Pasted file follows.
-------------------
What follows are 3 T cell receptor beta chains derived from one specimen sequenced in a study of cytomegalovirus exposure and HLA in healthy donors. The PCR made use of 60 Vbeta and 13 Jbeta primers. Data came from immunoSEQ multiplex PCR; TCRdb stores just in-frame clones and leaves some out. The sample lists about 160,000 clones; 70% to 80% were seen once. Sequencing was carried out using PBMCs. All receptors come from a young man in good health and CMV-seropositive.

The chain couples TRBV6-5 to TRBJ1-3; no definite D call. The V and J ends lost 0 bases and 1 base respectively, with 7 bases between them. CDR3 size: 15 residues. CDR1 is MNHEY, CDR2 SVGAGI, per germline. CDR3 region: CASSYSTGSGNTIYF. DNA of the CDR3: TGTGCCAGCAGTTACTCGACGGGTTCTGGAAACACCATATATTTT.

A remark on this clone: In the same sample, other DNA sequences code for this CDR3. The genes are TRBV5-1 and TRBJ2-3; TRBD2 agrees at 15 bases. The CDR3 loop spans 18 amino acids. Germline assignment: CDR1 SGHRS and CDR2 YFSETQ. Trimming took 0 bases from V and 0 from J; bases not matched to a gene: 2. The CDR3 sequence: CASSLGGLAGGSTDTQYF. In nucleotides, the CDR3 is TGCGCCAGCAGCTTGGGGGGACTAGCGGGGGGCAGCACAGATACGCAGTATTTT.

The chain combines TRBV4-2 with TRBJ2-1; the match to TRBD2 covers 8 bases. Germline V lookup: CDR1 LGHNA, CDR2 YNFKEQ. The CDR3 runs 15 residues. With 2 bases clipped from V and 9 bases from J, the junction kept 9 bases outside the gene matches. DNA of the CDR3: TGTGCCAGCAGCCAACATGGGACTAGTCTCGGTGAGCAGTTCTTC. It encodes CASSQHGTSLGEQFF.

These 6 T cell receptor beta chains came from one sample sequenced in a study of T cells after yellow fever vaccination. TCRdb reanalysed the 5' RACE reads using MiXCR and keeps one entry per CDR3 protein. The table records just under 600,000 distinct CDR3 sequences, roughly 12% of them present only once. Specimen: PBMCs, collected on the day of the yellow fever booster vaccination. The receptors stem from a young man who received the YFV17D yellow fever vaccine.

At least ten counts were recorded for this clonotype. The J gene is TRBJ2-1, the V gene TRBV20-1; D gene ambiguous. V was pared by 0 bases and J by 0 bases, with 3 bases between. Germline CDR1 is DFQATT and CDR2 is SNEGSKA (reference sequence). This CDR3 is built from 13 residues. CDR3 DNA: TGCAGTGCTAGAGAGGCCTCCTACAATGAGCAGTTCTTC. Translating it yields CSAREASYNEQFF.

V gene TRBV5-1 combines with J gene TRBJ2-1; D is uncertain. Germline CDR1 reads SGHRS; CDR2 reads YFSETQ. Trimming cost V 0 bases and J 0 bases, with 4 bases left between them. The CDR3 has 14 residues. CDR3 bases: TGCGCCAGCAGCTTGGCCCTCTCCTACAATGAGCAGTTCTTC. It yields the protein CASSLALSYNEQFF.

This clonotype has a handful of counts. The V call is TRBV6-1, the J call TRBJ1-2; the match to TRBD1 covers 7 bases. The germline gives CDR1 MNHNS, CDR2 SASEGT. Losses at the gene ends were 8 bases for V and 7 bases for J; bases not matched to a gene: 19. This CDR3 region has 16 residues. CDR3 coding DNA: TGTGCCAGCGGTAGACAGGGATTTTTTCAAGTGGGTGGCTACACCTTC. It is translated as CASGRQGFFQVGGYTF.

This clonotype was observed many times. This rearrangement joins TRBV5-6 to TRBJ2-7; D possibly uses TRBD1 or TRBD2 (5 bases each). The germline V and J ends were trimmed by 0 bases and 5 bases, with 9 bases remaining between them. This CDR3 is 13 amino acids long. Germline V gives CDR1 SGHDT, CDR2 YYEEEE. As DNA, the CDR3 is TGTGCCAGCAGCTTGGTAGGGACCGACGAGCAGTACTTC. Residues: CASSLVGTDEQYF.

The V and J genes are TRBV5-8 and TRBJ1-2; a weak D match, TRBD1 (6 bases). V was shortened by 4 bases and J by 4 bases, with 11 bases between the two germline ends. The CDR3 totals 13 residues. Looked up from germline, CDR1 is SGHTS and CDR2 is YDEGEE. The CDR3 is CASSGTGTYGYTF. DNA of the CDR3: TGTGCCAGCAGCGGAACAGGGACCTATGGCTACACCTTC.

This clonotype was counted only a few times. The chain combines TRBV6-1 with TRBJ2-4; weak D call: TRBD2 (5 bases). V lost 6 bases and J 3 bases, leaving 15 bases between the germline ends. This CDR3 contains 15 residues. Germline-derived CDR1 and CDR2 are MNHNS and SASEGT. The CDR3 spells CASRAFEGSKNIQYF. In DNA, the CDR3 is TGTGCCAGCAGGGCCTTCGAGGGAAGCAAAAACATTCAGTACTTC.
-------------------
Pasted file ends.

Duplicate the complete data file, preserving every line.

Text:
What follows are 3 T cell receptor beta chains derived from one specimen sequenced in a study of cytomegalovirus exposure and HLA in healthy donors. The PCR made use of 60 Vbeta and 13 Jbeta primers. Data came from immunoSEQ multiplex PCR; TCRdb stores just in-frame clones and leaves some out. The sample lists about 160,000 clones; 70% to 80% were seen once. Sequencing was carried out using PBMCs. All receptors come from a young man in good health and CMV-seropositive.

The chain couples TRBV6-5 to TRBJ1-3; no definite D call. The V and J ends lost 0 bases and 1 base respectively, with 7 bases between them. CDR3 size: 15 residues. CDR1 is MNHEY, CDR2 SVGAGI, per germline. CDR3 region: CASSYSTGSGNTIYF. DNA of the CDR3: TGTGCCAGCAGTTACTCGACGGGTTCTGGAAACACCATATATTTT.

A remark on this clone: In the same sample, other DNA sequences code for this CDR3. The genes are TRBV5-1 and TRBJ2-3; TRBD2 agrees at 15 bases. The CDR3 loop spans 18 amino acids. Germline assignment: CDR1 SGHRS and CDR2 YFSETQ. Trimming took 0 bases from V and 0 from J; bases not matched to a gene: 2. The CDR3 sequence: CASSLGGLAGGSTDTQYF. In nucleotides, the CDR3 is TGCGCCAGCAGCTTGGGGGGACTAGCGGGGGGCAGCACAGATACGCAGTATTTT.

The chain combines TRBV4-2 with TRBJ2-1; the match to TRBD2 covers 8 bases. Germline V lookup: CDR1 LGHNA, CDR2 YNFKEQ. The CDR3 runs 15 residues. With 2 bases clipped from V and 9 bases from J, the junction kept 9 bases outside the gene matches. DNA of the CDR3: TGTGCCAGCAGCCAACATGGGACTAGTCTCGGTGAGCAGTTCTTC. It encodes CASSQHGTSLGEQFF.

These 6 T cell receptor beta chains came from one sample sequenced in a study of T cells after yellow fever vaccination. TCRdb reanalysed the 5' RACE reads using MiXCR and keeps one entry per CDR3 protein. The table records just under 600,000 distinct CDR3 sequences, roughly 12% of them present only once. Specimen: PBMCs, collected on the day of the yellow fever booster vaccination. The receptors stem from a young man who received the YFV17D yellow fever vaccine.

At least ten counts were recorded for this clonotype. The J gene is TRBJ2-1, the V gene TRBV20-1; D gene ambiguous. V was pared by 0 bases and J by 0 bases, with 3 bases between. Germline CDR1 is DFQATT and CDR2 is SNEGSKA (reference sequence). This CDR3 is built from 13 residues. CDR3 DNA: TGCAGTGCTAGAGAGGCCTCCTACAATGAGCAGTTCTTC. Translating it yields CSAREASYNEQFF.

V gene TRBV5-1 combines with J gene TRBJ2-1; D is uncertain. Germline CDR1 reads SGHRS; CDR2 reads YFSETQ. Trimming cost V 0 bases and J 0 bases, with 4 bases left between them. The CDR3 has 14 residues. CDR3 bases: TGCGCCAGCAGCTTGGCCCTCTCCTACAATGAGCAGTTCTTC. It yields the protein CASSLALSYNEQFF.

This clonotype has a handful of counts. The V call is TRBV6-1, the J call TRBJ1-2; the match to TRBD1 covers 7 bases. The germline gives CDR1 MNHNS, CDR2 SASEGT. Losses at the gene ends were 8 bases for V and 7 bases for J; bases not matched to a gene: 19. This CDR3 region has 16 residues. CDR3 coding DNA: TGTGCCAGCGGTAGACAGGGATTTTTTCAAGTGGGTGGCTACACCTTC. It is translated as CASGRQGFFQVGGYTF.

This clonotype was observed many times. This rearrangement joins TRBV5-6 to TRBJ2-7; D possibly uses TRBD1 or TRBD2 (5 bases each). The germline V and J ends were trimmed by 0 bases and 5 bases, with 9 bases remaining between them. This CDR3 is 13 amino acids long. Germline V gives CDR1 SGHDT, CDR2 YYEEEE. As DNA, the CDR3 is TGTGCCAGCAGCTTGGTAGGGACCGACGAGCAGTACTTC. Residues: CASSLVGTDEQYF.

The V and J genes are TRBV5-8 and TRBJ1-2; a weak D match, TRBD1 (6 bases). V was shortened by 4 bases and J by 4 bases, with 11 bases between the two germline ends. The CDR3 totals 13 residues. Looked up from germline, CDR1 is SGHTS and CDR2 is YDEGEE. The CDR3 is CASSGTGTYGYTF. DNA of the CDR3: TGTGCCAGCAGCGGAACAGGGACCTATGGCTACACCTTC.

This clonotype was counted only a few times. The chain combines TRBV6-1 with TRBJ2-4; weak D call: TRBD2 (5 bases). V lost 6 bases and J 3 bases, leaving 15 bases between the germline ends. This CDR3 contains 15 residues. Germline-derived CDR1 and CDR2 are MNHNS and SASEGT. The CDR3 spells CASRAFEGSKNIQYF. In DNA, the CDR3 is TGTGCCAGCAGGGCCTTCGAGGGAAGCAAAAACATTCAGTACTTC.